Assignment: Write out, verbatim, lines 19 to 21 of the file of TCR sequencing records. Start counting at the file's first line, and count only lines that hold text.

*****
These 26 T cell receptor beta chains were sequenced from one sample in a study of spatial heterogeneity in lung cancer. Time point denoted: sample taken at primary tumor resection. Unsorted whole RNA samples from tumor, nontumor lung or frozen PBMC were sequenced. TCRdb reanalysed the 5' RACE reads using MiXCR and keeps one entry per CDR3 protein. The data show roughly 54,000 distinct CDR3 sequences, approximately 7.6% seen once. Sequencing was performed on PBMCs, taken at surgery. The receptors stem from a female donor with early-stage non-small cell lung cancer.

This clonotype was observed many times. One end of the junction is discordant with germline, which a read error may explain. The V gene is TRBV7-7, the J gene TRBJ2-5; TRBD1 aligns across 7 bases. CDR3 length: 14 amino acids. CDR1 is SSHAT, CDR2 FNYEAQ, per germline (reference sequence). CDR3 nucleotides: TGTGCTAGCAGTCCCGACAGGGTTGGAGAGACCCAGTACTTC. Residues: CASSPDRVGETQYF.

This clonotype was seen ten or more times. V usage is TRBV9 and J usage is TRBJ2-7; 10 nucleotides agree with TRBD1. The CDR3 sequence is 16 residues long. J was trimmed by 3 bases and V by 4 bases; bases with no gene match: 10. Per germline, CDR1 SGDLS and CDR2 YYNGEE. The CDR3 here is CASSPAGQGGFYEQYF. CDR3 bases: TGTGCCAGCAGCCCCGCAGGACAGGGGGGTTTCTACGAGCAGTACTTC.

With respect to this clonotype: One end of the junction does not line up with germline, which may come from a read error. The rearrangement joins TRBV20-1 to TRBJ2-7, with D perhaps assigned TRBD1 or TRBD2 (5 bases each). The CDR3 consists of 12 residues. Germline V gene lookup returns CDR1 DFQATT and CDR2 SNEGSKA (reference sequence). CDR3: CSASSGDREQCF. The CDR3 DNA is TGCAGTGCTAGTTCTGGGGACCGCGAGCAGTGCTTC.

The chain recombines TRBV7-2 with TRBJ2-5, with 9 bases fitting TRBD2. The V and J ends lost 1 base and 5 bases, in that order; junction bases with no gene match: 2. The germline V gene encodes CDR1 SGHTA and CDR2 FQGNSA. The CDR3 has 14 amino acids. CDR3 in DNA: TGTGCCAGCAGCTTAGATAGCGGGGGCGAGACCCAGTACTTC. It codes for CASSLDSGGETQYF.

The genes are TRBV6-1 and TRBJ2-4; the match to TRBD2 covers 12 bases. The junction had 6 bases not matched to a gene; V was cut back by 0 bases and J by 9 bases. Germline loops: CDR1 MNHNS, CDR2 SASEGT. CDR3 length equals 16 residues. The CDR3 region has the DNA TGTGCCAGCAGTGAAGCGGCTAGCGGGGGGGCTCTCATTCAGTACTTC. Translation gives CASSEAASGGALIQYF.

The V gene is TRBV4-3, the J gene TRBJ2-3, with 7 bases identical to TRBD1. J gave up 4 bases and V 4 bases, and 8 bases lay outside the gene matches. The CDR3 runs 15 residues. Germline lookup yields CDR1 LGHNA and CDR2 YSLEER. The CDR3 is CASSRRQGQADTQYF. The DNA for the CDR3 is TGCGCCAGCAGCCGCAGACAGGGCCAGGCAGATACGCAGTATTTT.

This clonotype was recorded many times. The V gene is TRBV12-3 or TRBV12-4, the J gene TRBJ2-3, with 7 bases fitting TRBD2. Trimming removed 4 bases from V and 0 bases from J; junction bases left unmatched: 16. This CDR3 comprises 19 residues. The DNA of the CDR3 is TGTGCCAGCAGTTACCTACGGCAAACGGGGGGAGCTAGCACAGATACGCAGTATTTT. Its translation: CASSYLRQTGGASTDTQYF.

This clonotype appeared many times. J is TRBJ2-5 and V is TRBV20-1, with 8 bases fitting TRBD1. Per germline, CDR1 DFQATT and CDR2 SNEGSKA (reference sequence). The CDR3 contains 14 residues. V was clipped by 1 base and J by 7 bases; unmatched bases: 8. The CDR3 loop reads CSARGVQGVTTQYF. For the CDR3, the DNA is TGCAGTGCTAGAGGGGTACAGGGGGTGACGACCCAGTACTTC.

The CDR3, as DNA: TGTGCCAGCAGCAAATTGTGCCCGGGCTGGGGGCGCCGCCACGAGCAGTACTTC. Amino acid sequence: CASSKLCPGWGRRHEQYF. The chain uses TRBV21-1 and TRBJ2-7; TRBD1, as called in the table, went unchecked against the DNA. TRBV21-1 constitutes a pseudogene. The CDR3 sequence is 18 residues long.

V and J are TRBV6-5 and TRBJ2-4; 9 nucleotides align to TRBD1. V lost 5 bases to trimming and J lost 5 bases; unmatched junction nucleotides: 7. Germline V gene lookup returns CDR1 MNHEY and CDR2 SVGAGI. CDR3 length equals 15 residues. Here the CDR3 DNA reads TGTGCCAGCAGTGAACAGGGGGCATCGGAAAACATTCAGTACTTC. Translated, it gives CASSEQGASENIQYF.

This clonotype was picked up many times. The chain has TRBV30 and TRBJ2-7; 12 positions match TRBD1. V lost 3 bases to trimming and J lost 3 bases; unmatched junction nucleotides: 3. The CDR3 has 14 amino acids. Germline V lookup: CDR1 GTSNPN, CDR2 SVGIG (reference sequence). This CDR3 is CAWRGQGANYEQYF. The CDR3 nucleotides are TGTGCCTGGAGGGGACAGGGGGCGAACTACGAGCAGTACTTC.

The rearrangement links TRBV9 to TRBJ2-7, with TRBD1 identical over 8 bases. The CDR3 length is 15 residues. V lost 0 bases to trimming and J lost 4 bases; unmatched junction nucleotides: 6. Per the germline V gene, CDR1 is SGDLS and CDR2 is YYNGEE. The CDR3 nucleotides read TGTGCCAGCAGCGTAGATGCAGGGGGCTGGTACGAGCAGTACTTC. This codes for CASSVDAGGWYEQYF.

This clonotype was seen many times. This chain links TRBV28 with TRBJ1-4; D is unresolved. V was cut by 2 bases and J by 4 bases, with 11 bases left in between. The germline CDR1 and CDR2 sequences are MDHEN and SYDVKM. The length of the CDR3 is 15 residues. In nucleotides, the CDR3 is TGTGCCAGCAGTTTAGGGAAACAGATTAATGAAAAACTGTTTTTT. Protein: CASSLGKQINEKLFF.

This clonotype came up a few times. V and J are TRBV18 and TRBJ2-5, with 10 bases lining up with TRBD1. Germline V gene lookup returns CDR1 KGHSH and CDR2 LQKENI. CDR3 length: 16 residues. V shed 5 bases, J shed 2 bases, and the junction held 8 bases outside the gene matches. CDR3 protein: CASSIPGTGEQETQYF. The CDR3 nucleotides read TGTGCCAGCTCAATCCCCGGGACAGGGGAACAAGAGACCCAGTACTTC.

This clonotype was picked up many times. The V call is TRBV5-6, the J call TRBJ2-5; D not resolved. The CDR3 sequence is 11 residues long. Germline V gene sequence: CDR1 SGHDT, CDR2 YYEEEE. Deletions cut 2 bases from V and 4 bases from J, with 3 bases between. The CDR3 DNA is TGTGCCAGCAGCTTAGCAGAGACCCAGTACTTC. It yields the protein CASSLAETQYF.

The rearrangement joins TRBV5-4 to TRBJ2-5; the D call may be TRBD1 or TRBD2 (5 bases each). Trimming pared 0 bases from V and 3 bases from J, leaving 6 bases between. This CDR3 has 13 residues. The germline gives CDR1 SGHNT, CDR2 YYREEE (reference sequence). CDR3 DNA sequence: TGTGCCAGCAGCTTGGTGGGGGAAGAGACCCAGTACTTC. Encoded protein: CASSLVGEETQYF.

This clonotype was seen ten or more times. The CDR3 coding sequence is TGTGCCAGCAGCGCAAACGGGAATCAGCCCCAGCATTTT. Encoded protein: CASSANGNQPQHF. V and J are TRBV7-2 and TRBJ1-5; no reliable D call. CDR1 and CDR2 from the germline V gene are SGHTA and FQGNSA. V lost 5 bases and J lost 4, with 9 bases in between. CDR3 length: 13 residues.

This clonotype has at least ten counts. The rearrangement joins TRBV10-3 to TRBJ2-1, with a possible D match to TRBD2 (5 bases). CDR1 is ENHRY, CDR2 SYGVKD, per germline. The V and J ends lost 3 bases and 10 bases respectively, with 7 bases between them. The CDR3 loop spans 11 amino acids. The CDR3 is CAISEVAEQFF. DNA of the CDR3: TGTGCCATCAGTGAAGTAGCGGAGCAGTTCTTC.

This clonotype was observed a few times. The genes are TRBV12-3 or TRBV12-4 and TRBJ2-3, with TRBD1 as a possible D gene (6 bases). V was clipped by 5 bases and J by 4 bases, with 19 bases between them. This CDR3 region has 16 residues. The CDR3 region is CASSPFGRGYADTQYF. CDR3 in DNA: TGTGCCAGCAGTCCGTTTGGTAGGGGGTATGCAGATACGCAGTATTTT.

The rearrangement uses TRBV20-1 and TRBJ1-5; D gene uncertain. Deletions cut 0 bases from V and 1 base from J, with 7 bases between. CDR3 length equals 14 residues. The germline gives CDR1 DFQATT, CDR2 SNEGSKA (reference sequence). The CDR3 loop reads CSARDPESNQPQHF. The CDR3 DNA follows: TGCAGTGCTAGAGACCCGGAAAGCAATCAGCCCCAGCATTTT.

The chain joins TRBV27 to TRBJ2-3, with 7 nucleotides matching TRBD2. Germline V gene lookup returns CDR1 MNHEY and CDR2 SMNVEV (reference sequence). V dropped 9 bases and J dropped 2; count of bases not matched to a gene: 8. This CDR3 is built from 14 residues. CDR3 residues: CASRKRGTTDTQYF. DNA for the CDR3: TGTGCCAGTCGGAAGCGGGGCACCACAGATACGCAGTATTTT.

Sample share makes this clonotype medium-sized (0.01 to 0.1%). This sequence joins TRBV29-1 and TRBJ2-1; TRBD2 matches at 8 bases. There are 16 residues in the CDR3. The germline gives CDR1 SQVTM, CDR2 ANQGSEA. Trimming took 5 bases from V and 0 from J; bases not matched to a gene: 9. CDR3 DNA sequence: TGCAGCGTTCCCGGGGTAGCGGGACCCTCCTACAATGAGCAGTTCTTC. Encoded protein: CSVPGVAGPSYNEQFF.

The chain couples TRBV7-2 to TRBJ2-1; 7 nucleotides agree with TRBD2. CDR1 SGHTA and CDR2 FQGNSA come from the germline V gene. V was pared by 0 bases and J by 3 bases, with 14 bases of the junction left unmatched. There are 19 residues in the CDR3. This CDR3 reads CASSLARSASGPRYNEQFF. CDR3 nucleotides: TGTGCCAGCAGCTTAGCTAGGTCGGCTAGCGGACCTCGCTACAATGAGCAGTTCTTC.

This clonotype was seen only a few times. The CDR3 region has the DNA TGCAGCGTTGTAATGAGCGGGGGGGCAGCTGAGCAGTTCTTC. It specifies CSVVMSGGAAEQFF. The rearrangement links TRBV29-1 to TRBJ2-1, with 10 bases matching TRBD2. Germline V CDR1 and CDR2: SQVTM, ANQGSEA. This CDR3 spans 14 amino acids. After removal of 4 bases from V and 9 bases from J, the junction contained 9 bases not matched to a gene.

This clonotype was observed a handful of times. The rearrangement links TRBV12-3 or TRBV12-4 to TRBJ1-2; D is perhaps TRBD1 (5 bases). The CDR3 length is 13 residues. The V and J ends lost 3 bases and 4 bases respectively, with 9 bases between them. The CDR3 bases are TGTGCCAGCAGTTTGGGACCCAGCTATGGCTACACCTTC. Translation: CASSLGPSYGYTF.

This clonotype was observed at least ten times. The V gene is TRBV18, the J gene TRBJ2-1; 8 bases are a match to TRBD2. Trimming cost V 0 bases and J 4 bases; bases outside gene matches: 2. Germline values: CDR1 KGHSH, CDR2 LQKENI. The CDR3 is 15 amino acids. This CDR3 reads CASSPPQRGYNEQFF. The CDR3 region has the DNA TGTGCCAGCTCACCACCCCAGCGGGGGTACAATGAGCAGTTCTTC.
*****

This clonotype has at least ten counts. The rearrangement joins TRBV10-3 to TRBJ2-1, with a possible D match to TRBD2 (5 bases). CDR1 is ENHRY, CDR2 SYGVKD, per germline. The V and J ends lost 3 bases and 10 bases respectively, with 7 bases between them. The CDR3 loop spans 11 amino acids. The CDR3 is CAISEVAEQFF. DNA of the CDR3: TGTGCCATCAGTGAAGTAGCGGAGCAGTTCTTC.

This clonotype was observed a few times. The genes are TRBV12-3 or TRBV12-4 and TRBJ2-3, with TRBD1 as a possible D gene (6 bases). V was clipped by 5 bases and J by 4 bases, with 19 bases between them. This CDR3 region has 16 residues. The CDR3 region is CASSPFGRGYADTQYF. CDR3 in DNA: TGTGCCAGCAGTCCGTTTGGTAGGGGGTATGCAGATACGCAGTATTTT.

The rearrangement uses TRBV20-1 and TRBJ1-5; D gene uncertain. Deletions cut 0 bases from V and 1 base from J, with 7 bases between. CDR3 length equals 14 residues. The germline gives CDR1 DFQATT, CDR2 SNEGSKA (reference sequence). The CDR3 loop reads CSARDPESNQPQHF. The CDR3 DNA follows: TGCAGTGCTAGAGACCCGGAAAGCAATCAGCCCCAGCATTTT.